Opinion: Appointee for NASA Administrator Unqualified Choice for Position

Based on its name, one would assume that the National Aeronautics and Space Administration involves space and flying, which equates to engineering and science. However, NASA Appointee Jim Bridenstine fits into neither of these criteria.

House Representative Jim Bridenstine was selected as the NASA administrator by President Trump in September.

One of the major concerns listed by numerous people, including other politicians and news agencies like The Huffington Post and Politico, is Bridenstine’s comments regarding his disbelief in global warming. When questioned about his remark, he responded that researchers and scientists are “just scratching the surface” of what we know about Earth and its systems. That answer is vague enough to apply to either side of the argument; it does not affirm my faith in him as a man of sound science.

In contrast, the Union of Concerned Scientists stated that, “Every one of the past 40 years has been warmer than the 20th century average.” Global warming is not a conspiracy or a ploy to get people to carpool more; it exists because of the gradual increase in the amount of fossil fuel burning over the years, which, over time, has released an inane amount carbon dioxide into our atmosphere.

NASA is a key component to understanding Earth science and aiding with research because of NASA’s access to tools and data provided by satellites and other resources. But with a new administrator who is not worried about the increase in temperature on planet Earth, initiatives to lower the carbon dioxide emissions will probably cease.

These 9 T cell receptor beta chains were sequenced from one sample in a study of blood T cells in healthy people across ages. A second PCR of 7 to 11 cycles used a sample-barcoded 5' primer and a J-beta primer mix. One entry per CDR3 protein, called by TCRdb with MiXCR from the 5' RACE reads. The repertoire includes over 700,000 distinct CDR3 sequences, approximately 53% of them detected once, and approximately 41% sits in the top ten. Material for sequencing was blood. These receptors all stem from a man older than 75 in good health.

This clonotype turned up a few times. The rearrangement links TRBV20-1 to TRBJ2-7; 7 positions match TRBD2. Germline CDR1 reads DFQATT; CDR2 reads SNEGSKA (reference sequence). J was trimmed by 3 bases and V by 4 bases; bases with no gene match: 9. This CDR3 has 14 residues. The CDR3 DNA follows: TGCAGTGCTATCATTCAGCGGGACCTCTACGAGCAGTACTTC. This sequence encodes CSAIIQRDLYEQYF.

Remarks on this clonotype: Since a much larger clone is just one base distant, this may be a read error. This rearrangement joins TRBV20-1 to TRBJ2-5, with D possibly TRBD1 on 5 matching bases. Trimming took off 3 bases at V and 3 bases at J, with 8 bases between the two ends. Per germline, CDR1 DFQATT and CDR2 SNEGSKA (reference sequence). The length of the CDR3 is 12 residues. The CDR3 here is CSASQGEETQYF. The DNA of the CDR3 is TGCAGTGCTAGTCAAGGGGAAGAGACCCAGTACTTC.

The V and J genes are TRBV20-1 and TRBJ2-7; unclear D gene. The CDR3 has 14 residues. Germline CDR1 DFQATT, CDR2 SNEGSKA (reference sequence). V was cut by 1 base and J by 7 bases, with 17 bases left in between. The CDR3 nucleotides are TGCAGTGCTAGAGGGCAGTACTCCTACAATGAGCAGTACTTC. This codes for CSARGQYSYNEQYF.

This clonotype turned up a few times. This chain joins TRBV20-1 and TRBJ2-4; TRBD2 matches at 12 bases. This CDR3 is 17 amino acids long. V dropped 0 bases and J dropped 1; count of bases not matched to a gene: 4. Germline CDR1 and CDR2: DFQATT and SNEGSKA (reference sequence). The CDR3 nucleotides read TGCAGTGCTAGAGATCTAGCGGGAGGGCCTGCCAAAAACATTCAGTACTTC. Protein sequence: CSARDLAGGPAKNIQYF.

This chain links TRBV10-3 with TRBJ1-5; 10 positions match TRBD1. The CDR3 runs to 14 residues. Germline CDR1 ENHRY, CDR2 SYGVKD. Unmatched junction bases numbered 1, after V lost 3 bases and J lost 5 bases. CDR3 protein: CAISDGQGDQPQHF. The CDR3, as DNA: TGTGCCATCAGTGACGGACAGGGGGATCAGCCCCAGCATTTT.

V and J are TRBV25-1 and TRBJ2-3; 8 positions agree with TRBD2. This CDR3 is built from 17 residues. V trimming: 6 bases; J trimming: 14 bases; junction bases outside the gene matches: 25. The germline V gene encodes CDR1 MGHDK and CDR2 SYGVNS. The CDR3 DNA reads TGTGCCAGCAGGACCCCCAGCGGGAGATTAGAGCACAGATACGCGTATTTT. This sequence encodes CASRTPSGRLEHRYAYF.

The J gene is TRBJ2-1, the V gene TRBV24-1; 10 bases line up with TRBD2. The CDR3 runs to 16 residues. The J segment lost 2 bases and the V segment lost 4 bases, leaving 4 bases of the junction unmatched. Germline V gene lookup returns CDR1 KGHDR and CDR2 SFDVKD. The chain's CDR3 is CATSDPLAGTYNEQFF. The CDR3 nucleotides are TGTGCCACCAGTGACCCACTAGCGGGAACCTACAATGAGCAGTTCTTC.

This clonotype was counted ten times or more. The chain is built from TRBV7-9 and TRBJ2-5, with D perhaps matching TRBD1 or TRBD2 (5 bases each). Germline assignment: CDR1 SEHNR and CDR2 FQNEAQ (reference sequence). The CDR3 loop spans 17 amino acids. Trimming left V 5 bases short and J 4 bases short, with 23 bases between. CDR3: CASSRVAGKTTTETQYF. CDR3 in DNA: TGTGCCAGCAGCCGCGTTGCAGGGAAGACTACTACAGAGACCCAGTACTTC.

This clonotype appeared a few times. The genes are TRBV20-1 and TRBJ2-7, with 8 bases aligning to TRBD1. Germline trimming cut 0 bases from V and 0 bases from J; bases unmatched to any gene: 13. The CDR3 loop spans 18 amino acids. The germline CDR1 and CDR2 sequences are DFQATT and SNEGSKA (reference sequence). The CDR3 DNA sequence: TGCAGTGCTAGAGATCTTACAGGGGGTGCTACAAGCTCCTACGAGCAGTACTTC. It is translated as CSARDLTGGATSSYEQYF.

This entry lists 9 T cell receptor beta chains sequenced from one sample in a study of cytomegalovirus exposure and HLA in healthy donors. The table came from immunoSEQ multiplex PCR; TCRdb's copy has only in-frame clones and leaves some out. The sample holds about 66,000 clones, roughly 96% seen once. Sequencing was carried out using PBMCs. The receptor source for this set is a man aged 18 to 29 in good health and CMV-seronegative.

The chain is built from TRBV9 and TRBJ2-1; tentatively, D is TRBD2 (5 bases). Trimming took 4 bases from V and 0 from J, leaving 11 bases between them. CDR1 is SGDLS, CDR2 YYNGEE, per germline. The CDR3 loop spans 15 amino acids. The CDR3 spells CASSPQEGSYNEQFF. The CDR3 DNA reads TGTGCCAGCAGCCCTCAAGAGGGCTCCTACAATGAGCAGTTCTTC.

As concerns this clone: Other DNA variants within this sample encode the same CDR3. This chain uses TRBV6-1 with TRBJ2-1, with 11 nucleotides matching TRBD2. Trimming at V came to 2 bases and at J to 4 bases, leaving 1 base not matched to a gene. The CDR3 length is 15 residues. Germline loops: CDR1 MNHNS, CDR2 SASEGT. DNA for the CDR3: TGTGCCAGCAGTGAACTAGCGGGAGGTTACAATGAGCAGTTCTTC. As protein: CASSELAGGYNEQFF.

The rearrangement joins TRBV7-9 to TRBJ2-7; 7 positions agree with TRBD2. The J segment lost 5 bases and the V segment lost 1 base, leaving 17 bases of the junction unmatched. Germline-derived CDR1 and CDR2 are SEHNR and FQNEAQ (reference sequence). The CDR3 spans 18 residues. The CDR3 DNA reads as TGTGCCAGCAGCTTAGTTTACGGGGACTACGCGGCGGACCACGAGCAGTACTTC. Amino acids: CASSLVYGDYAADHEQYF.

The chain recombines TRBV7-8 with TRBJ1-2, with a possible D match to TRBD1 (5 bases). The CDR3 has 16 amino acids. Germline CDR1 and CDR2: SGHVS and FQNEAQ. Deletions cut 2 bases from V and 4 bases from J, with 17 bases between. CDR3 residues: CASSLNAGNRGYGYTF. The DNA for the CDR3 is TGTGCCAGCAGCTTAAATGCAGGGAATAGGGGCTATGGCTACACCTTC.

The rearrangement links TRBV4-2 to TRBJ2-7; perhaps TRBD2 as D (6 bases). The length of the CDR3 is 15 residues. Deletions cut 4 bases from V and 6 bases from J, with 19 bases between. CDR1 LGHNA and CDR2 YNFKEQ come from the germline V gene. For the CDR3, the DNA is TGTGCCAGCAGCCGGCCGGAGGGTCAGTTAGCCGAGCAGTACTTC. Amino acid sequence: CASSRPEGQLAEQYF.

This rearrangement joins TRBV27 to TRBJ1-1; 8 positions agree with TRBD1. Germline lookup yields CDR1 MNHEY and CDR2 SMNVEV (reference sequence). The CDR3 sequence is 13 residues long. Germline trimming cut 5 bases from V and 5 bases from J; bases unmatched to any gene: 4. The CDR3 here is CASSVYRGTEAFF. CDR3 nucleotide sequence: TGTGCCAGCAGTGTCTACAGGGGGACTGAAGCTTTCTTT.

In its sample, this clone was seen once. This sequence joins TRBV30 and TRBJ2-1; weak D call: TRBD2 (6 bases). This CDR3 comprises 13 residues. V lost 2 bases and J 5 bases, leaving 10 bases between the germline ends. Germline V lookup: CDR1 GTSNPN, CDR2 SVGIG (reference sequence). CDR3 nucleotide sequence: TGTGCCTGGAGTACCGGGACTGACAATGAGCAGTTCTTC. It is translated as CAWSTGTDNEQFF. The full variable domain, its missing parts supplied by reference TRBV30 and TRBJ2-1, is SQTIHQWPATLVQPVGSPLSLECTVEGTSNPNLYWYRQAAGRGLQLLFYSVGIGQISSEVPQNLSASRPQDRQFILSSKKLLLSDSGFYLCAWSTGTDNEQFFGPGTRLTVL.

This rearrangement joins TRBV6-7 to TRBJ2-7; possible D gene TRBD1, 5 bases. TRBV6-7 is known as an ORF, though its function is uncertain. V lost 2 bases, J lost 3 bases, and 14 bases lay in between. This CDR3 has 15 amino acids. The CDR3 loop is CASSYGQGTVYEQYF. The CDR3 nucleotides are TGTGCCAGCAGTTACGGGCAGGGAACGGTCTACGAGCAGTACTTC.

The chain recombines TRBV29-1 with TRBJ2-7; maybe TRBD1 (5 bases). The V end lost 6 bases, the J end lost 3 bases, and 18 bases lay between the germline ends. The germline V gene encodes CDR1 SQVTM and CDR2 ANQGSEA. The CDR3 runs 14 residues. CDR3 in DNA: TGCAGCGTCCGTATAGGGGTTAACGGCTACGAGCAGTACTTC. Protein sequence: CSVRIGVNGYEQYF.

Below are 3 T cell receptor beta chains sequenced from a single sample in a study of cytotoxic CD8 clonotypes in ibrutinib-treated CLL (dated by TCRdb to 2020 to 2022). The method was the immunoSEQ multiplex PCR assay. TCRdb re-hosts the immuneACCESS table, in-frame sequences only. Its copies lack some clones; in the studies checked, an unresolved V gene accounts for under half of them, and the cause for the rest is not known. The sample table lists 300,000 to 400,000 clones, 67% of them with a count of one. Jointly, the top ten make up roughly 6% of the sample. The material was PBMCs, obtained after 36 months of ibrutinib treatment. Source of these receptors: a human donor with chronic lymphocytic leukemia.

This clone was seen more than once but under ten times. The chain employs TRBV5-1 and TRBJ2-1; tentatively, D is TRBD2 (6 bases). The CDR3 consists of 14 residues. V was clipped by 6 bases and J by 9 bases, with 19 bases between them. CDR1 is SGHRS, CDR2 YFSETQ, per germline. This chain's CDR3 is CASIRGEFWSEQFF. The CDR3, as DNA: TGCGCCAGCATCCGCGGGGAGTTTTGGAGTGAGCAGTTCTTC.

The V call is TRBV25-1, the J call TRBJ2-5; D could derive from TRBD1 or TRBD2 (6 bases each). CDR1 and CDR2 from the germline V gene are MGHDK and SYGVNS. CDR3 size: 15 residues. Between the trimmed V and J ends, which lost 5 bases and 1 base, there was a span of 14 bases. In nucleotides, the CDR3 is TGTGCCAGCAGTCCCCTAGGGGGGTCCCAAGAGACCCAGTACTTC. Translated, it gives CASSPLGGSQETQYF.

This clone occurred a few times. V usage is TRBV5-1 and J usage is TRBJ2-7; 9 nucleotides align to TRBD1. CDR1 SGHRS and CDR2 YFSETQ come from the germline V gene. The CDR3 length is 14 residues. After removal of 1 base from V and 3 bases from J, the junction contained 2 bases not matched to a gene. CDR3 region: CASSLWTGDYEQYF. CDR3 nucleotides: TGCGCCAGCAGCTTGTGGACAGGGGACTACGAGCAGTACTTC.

Not only does Jim Bridenstine have no formal education in the areas of engineering and science, but he does not have enough experience as a leader for a national, multifaceted association. Although Bridenstine is the former executive director of the Tulsa Air and Space Museum and Planetarium, running the United States’ main agency that controls the country’s aeronautics programs is a lot more complex than managing a gift shop and preserving historical artifacts.

Acting as the head of NASA requires the management and oversight of countless organizations and teams working with you. Democratic Senator Bill Nelson commented that, “The head of NASA ought to be a space professional, not a politician.” Authority is crucial when managing an organization because, regardless of his power and position, no one will respect Bridenstine as the leader of NASA without any authority or expertise in the science and engineering fields.

The former NASA administrator, Charles F. Bolden Jr., worked as head of the agency for seven years before resigning when Trump became president in January. Prior to his appointment as NASA administrator, General Bolden worked for NASA as an astronaut for 14 years. He was also the chief executive officer of a small business that, according to NASA, “provid(ed) leadership, military and aerospace consulting, as well as motivational speaking.” This reputable man had a plethora of experience in the fields of science and a thorough understanding of NASA from his history of working for the company.

The most formidable experience Bridenstine has is sitting on the Committee on Science, Space, and Technology in Congress. According to the Committee on Science, Space, and Technology, “The (c)ommittee… has jurisdiction over all energy research, development and demonstration, … projects(,) … astronautical research and development, … (and) National Aeronautics and Space Administration.” The politicians sitting on the committee have power over NASA, but overseeing a company does not provide one with the skills to run said company. I doubt that most of the politicians on this committee have a thorough comprehension of the infrastructure and inner workings of NASA and enough of an understanding to run that agency.

The leader of a national organization needs to not only be well-educated, but he or she needs to be a respected individual in society. As a politician, Bridenstine is in the spotlight more often than most, but certain questionable remarks and behaviors do not make him a respectable candidate to represent NASA and make the decisions for our country’s space program.


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